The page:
Pareja-Estaway conducted a large European study in 2007: There she found out three main requirements that make a city into a creative city and attractive for young start-ups: 1. every city needs key sectors. “In Barcelona we have the architecture and the culture, particularly design and fashion.” 2. Human resources and creative people. And 3. Soft factors, so the quality of life and the atmosphere. For this Estaway must not say much: “sun, beach and good weather – what more could you want,” she says with a grin.
How city policy tries to support start-ups
The support of the government and the municipality is important. “The public politics and the municipality from Barcelona realized that they should support the creative industry and the start ups,” Pareja-Estaway. Since 2007 the city put a lot of money in helping young start-ups. Entire neighbourhoods are rearranged. For example, the former industrial district Poblenou is now the creative and innovative centre of the city: 22 @.
The plan was approved in 2000 by the city council when the new 22@ land designation was introduced, replacing the 22a designation, used in industrial soil contexts. 22@ connects everything a young company needs in only one area: universities and training centres and places for research and technology transfers. The city encourages interaction and communication between all areas.
22@ is not only a place to work, but also a living space: When you stroll through the streets you do not only see modern office buildings, but cafes and parks as well.
From 2000 to 2011, 4,500 companies have settled here. “The coexistence of innovative and dynamic companies with local district ones configure a rich productive fabric,” says the website of 22@. “This environment favours the processes of innovation and allows the improvement of the quality of life of the citizens that live and work in the 22@Barcelona district.” And these people are often young, creative and exceptional – you will see a lot of “crazy” guys by walking through this area.
The estimated number of workers in 22@ is 90,000 (not counting freelance workers). There are 62.5 per cent more than in 2000 for a total increase of 56,200 workers. On the official homepage of 22@ it says: “Additionally, the global business turnover, not only of companies that carry out @ activities, totals some 8,900 million euros per year.”
Barcelona is a model for other cities
“22@ is a great place for creative young people. There is a good network, so ideas can be exchanged and something new can be created,” says Pareja-Estaway.
The 22@Barcelona model is already being applied in other areas of the city and is a benchmark of urban, economic and social transformation in cities like Rio de Janeiro, Boston, Istanbul and Cape Town. In the end, the project will create 4 million square meters of constructed floor space, 3.2 million of which will be used for productive activities and 800,000 for housing and services. So far, regeneration has begun on approximately 68 per cent of the industrial areas in Poblenou.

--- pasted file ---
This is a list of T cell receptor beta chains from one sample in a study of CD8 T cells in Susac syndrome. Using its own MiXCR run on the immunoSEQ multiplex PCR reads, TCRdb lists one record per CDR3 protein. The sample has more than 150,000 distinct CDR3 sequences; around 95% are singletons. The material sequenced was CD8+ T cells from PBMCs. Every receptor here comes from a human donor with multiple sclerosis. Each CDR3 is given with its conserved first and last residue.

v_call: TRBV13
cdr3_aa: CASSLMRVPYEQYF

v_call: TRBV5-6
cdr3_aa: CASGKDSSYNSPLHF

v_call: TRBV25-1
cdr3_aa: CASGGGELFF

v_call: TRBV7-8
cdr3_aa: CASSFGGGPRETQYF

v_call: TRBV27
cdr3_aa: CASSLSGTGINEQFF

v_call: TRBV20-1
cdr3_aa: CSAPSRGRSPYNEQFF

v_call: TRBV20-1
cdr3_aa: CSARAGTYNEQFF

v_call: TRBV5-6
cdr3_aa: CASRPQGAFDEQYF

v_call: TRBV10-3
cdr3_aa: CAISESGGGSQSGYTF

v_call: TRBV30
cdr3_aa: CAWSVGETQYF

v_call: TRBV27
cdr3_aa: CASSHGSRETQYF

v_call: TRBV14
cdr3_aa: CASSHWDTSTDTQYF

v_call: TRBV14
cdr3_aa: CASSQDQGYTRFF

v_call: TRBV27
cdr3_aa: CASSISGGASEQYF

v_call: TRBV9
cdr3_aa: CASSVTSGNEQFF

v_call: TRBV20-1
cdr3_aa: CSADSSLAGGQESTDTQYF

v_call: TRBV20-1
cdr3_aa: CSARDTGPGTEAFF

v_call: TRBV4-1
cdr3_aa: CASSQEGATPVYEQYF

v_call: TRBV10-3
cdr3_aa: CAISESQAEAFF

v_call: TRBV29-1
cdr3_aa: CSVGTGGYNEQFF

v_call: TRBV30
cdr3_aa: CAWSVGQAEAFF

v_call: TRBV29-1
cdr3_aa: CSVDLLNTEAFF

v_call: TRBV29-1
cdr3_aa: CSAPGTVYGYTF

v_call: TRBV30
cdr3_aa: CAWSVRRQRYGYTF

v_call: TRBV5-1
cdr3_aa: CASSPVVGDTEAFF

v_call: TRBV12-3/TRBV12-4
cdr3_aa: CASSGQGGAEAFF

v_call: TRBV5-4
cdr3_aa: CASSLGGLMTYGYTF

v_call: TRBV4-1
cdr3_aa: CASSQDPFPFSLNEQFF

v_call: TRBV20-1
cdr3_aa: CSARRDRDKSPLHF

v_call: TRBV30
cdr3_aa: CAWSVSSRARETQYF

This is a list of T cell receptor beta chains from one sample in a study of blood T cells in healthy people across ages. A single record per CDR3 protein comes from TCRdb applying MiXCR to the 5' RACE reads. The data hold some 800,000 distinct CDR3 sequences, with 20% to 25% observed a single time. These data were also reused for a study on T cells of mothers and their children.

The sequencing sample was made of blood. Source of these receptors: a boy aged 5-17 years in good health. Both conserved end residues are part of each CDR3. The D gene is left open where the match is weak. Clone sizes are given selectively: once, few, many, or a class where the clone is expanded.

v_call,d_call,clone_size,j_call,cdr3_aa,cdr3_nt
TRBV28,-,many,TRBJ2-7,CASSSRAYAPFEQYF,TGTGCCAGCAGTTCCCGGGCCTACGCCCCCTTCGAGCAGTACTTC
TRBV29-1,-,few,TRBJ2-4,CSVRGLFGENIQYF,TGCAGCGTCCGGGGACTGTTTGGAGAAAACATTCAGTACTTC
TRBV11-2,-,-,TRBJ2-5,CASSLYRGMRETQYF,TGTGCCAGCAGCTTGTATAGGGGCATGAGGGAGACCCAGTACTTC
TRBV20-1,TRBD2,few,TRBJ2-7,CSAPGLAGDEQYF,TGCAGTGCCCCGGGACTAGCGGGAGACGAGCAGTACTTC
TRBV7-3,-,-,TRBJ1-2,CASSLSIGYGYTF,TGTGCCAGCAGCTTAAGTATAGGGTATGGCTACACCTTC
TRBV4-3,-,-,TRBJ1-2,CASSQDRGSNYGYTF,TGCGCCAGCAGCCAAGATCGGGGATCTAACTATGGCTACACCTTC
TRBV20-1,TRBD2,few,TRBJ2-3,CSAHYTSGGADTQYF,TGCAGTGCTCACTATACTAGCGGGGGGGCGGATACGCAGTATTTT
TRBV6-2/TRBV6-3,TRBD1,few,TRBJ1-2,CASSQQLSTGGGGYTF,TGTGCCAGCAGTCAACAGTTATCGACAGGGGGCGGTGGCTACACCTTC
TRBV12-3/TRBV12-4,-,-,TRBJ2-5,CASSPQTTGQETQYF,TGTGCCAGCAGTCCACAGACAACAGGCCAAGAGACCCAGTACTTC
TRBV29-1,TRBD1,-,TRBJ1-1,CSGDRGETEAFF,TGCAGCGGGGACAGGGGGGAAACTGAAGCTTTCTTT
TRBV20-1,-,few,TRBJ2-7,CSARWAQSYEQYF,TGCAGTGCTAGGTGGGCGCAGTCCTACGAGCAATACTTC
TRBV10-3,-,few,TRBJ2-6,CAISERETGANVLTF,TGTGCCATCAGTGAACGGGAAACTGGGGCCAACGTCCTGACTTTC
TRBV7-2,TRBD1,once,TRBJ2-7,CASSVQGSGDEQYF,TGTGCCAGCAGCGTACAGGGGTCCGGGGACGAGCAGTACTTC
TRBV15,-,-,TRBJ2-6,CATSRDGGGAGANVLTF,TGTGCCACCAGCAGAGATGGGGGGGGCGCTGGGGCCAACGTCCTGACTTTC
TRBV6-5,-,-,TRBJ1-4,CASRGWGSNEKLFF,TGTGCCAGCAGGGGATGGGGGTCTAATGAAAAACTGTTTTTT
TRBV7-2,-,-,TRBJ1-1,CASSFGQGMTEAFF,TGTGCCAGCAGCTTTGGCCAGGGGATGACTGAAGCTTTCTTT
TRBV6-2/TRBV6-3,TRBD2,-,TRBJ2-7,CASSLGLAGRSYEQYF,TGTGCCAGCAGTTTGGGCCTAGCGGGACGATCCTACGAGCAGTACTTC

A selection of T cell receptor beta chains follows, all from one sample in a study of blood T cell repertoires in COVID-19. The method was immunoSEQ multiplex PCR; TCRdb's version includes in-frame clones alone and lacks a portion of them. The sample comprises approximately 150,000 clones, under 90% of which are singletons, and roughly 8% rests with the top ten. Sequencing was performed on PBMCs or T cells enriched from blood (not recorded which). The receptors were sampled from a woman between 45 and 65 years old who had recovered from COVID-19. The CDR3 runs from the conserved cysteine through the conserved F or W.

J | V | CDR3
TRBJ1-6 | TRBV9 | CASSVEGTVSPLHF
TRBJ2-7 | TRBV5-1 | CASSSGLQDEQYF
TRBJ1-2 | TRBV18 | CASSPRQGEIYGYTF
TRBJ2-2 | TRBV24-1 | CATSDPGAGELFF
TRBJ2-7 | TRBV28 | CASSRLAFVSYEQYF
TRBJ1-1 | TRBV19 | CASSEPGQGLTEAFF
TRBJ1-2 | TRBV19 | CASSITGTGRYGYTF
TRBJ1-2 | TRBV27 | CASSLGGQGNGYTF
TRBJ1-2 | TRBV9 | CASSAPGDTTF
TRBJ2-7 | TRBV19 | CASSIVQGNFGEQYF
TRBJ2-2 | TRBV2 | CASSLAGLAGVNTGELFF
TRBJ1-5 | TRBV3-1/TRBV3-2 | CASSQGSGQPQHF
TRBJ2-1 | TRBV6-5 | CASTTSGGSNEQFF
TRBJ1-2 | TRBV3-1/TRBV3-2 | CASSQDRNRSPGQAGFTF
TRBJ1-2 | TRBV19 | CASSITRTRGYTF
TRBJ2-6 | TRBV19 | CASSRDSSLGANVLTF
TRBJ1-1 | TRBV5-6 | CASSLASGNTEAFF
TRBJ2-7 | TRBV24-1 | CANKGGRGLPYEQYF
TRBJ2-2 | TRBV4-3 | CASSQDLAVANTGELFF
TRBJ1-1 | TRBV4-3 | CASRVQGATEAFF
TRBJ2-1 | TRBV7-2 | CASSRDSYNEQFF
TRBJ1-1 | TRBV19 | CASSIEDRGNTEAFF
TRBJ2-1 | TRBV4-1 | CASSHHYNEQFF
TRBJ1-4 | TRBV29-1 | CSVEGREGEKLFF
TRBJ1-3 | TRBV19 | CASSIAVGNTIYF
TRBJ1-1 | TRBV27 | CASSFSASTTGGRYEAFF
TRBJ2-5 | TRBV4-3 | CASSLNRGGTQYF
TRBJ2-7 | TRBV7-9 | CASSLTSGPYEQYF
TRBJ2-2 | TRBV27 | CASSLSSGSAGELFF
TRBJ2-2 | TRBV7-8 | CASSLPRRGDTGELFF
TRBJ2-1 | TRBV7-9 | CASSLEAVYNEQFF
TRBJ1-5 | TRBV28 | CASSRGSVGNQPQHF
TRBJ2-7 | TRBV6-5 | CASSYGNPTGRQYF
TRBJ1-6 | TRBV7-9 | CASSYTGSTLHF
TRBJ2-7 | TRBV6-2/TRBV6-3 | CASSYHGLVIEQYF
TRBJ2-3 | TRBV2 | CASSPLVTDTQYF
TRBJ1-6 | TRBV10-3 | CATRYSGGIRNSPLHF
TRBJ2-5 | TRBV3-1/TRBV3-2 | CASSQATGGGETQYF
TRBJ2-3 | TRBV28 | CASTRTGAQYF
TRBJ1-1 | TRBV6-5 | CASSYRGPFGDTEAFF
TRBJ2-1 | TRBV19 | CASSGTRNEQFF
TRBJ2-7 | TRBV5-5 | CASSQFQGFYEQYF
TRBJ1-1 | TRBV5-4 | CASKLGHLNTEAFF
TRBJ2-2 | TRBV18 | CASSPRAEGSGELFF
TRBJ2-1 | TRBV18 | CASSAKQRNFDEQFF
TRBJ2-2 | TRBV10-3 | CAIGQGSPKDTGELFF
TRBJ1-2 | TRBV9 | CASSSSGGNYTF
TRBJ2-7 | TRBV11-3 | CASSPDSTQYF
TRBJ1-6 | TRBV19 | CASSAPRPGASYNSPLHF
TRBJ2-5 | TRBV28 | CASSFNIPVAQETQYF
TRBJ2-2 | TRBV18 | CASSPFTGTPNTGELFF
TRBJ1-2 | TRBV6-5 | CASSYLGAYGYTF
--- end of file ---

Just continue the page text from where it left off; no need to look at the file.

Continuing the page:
The policy still has a lot to learn
The city spends a lot of money on innovation and creativity, unfortunately, in the wrong places, says Pareja-Estaway: “They try a lot, but the problem is: They don’t understand the needs of the creative people. They are guided by how it worked some years ago, but modern businesses have other hardships.”
And Pär from MoCycle adds: “The Spanish bureaucracy and costs for running a company [do their] very best to kill off any start-ups as quickly as possible. They haven’t support us yet!”
“The key is to continue pushing”
Despite the criticism and the political mistakes, the MoCycle start-up is going very well. They may soon be able to give jobs to young people from Barcelona. “As a start-up we felt that we need to help push the local economy. That was also a reason to setup the company here in Barcelona,” says Pär with a smile.
The three guys are motivated to go further. They want to expand across the whole world: “Success does not happen overnight. We’re happy with the results so far and a lot of hard work has gone into getting to this position,” says Par. “The key is to continue pushing.”
A start-up is better than unemployment
Maybe it is better to have the courage to start something on one’s own. It can be tough, but perhaps more will come from start-up efforts rather than protests on the street. Will anything change from the protest of Maria? No one knows. The only certainty is that Maria has to work until that day under these conditions and must come to terms somehow with the system. And Pär and the other guys can decide for themselves how long they work and how much they earn.
To found a start-up can be a big risk. If you’re motivated, it’s a good opportunity, even for young students, says Pareja-Estaway. Of course it’s risky, but he who believes in himself can succeed. But what does it mean to be happy in Barcelona? “Definitely not getting rich, but to realize himself and do his thing.”